Deep Edits and Black Bean Soup

Cleveland Immersion Class, 2017

For the last several months, I’ve been looking forward to the first week in September. I hosted an immersion master class with the incomparable Margie Lawson and eight of my NEORWA friends. We followed the immersion with Margie presenting at NEORWA’s Cleveland Rocks Romance Conference. I learned how to use power words, have memorized rhetorical devices, and can deep edit like a boss.

Now that it’s over, I’m feeling energized and ready to take on the literary world by storm. Okay, maybe not–I’m still too tired and Margie would give me a frowny face for the cliche–but I certainly now have more tools to polish my manuscript.

If you’ve never done an immersion class or attended one of Margie’s workshops or online classes, I do hope you will. And in the meantime, here’s my recipe for vegan black bean soup (we ate a lot of soup), modified from Jonathan Waxman’s original meatier version (which is divine and which you can find in his book, A Great American Cook, on page 62):

Immersion Black Bean Soup
Serves about 8 hungry writers, or 10 less hungry ones

3 cups dried black beans
1 red onion, minced
cloves from 1 head garlic, chopped
2-3 tablespoons olive oil
1 large bay leaf
1 to 2 tablespoons canned chipotle chiles in adobo, minced (remove seeds from chile if you prefer less heat)
3/4 cup fresh cilantro (including stems), chopped, reserving a couple tablespoons of the chopped leaves for garnish
8 cups vegetable broth
freshly ground pepper
Kosher salt
1-2 limes, cut into wedges
Tortilla chips
Creme fraiche or sour cream, Greek yogurt, or coconut milk yogurt

Rinse beans and soak overnight in a large pot of cold water. (You can also use the quick soak method–boil beans in a large pot of water for 1 minute, then remove from heat and let cool for an hour.) Drain.

Heat the olive oil in a large pot over medium heat.  Add the onions and garlic, and saute until onions are golden. Stir in the soaked beans, chipotle, cilantro, pepper (don’t add the salt yet!), and vegetable broth. Bring to a boil then reduce heat. Cover and simmer for 2-3 hours, or until beans are very tender. If soup is too thin, simmer uncovered for another 30 minutes. If soup is too thick, add more broth or water.

Discard the bay leaf and add salt to taste. Use an immersion blender to coarsely puree the soup (if you don’t have an immersion blender, you should get one, but in the meantime, you can puree the soup in small batches in a regular blender, then return to the pot). Reheat.

Top each serving with a dollop of yogurt or creme and the reserved cilantro. (Unless you’re me, and you forget the cilantro.) Serve with a lime wedge and tortilla chips.

 

 

 

 

 

Historical Book Blast Friday: Romance on the High Seas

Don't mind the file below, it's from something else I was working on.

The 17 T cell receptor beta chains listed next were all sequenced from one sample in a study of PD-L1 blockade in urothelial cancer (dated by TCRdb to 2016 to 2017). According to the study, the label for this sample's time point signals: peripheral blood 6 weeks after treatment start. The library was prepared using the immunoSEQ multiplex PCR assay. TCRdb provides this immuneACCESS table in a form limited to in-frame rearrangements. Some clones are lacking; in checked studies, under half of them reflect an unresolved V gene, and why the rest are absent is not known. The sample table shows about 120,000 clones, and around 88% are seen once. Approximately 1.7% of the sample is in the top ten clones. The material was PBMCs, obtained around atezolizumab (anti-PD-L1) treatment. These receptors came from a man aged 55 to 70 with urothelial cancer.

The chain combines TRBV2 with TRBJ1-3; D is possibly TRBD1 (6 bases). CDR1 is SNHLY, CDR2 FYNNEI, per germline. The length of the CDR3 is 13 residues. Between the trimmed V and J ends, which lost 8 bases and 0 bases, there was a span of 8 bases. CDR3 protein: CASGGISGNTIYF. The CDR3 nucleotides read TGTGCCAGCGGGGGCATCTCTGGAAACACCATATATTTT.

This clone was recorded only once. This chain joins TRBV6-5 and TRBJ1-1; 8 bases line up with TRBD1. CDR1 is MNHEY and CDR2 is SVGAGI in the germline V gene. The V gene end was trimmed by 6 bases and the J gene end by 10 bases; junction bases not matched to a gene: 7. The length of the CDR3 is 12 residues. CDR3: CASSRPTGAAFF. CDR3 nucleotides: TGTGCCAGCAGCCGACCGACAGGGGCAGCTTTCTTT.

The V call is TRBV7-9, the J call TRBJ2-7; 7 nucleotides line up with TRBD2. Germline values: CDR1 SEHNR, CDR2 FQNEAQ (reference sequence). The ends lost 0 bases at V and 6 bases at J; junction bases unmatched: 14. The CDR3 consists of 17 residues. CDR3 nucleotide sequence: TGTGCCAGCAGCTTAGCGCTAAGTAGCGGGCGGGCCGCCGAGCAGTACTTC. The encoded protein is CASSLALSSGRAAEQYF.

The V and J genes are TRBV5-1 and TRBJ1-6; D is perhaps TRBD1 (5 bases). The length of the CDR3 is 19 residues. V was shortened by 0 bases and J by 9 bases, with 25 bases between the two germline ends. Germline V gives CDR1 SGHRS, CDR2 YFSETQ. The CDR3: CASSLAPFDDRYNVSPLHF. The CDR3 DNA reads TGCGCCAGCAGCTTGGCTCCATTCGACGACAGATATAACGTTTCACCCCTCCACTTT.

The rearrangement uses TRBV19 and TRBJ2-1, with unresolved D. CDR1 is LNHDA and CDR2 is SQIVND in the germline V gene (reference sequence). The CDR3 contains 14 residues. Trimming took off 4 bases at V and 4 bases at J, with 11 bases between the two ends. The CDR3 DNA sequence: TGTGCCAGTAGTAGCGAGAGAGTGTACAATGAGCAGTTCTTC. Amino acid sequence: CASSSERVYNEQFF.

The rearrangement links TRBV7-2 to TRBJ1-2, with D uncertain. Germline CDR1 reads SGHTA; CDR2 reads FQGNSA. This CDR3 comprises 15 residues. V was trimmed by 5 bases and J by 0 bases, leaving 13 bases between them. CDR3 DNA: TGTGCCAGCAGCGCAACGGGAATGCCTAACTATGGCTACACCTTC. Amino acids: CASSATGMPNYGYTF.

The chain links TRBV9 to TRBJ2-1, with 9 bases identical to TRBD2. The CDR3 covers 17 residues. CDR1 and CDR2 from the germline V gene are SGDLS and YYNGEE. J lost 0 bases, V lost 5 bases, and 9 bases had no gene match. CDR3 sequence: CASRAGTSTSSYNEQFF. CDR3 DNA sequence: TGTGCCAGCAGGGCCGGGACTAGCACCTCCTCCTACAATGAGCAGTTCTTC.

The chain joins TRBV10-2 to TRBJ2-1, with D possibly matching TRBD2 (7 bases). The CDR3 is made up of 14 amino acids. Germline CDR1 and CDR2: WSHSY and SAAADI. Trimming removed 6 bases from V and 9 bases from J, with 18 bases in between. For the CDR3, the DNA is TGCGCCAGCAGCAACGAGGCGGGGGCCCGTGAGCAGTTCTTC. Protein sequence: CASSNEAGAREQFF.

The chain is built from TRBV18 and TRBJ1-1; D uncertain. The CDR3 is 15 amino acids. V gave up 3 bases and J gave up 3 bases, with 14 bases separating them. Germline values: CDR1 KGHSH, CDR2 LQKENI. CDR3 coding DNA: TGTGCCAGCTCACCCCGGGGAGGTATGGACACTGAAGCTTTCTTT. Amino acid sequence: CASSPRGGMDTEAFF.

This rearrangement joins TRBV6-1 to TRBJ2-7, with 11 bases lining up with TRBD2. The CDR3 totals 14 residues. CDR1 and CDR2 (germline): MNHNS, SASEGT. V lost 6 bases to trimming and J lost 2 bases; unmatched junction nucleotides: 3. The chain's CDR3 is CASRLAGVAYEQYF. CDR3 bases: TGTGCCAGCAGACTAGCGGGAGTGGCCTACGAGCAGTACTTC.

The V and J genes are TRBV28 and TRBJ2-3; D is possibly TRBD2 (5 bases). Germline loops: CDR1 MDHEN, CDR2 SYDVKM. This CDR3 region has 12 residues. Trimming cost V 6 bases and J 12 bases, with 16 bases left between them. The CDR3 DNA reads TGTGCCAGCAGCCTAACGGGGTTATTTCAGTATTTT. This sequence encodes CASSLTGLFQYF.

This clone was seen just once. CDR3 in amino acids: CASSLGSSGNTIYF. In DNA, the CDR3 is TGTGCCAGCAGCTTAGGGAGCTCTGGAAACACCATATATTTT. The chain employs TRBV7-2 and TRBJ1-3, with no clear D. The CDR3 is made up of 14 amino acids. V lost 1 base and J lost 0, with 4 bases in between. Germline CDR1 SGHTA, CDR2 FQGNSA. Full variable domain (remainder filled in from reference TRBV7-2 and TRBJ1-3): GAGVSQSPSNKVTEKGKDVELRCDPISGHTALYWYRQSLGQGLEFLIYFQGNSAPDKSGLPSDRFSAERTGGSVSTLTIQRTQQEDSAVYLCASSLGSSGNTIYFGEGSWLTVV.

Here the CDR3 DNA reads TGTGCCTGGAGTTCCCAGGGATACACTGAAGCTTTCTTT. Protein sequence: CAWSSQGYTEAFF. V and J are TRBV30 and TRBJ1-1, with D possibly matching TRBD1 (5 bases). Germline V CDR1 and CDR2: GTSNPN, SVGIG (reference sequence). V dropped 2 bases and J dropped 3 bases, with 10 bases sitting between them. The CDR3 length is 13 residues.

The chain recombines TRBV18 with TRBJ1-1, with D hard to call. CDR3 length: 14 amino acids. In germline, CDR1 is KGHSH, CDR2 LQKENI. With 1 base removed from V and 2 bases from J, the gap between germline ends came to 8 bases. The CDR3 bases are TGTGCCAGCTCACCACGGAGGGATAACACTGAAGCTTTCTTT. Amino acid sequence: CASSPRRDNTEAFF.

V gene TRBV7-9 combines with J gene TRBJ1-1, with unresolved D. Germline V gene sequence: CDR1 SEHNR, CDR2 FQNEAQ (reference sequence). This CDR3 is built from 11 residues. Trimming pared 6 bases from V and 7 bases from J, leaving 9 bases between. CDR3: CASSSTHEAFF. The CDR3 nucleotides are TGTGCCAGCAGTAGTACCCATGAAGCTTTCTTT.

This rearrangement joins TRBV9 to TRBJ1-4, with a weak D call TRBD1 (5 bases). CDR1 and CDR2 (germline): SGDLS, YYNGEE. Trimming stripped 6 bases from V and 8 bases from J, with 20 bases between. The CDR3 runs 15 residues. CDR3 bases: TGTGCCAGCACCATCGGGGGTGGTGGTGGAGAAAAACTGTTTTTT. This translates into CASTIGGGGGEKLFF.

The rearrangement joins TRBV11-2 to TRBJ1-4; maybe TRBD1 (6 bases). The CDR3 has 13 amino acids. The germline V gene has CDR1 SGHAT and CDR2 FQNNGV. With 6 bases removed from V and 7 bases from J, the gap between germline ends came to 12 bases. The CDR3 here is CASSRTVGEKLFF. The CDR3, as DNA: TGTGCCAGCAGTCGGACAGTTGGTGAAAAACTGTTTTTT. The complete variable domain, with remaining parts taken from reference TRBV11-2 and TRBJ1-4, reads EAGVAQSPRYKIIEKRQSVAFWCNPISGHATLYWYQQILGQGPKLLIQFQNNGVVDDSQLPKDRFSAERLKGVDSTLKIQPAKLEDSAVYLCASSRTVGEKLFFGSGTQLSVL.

It’s been awhile since I’ve done a book blast, so I am pleased to get back in the game with the new boxed set featuring my friend and NEORWA sister, Chloe Flowers. Just released, Romance on the High Seas is a fabulous collection of pirate stories by best-selling authors. Chloe will also give a pirate bandana and signed book to a randomly selected commenter. You can also win a Regal gift card so you can keep the pirate spirit alive with the new Pirates of the Caribbean movie, Dead Men Tell No Tales, which releases May 26.

ROMANCE ON THE HIGH SEAS

The Pirate’s Debt by National Best-selling Author Katherine Bone: An earl-turned pirate is ordered by his benefactor to find an adventurous young runaway and return her home.To do so, he must retrieve her without being discovered by the most ruthless pirate hunter on the seas: her brother.

Dead Man’s Kiss by Award Winning Author Jennifer Bray-Weber: Eight weeks. That’s all pirate captain Valeryn Barone has to escort a tempting naturalist untouched across the Caribbean or face the gallows. Can he resist the beauty who’s fallen for him? Does a dead man walking even have a chance?

The Black Morass by USA Today Bestselling Author Barbara Devlin: In exchange for a chance at redemption and pardons for his crew, Jean Marc Cavalier accepts a pact that could result in liberty or death, if only he can survive the terms, but at least he will be free.

Pirate Heiress by Award Winning Author Chloe Flowers: Captain Conal O’Brien has already lost control of his ship to the most unlikely band of pirates sailing the seas. If he’s not careful, he’s going to lose his heart to a notorious lady pirate determined to destroy both.

My Lady Pirate by NY Times Bestselling Author Danelle Harmon: The sea delivers a handsome castaway to Pirate Queen Maeve Merrick’s island. But her handsome prisoner harbors secrets dark enough to change the fates of nations and threatens their new found love.

Captivated by the Captain by USA Today Bestselling Author Amanda Mariel: What happens when an American shipping company heiress crosses paths with a pirate? Can two people whose life paths are at odds find common ground?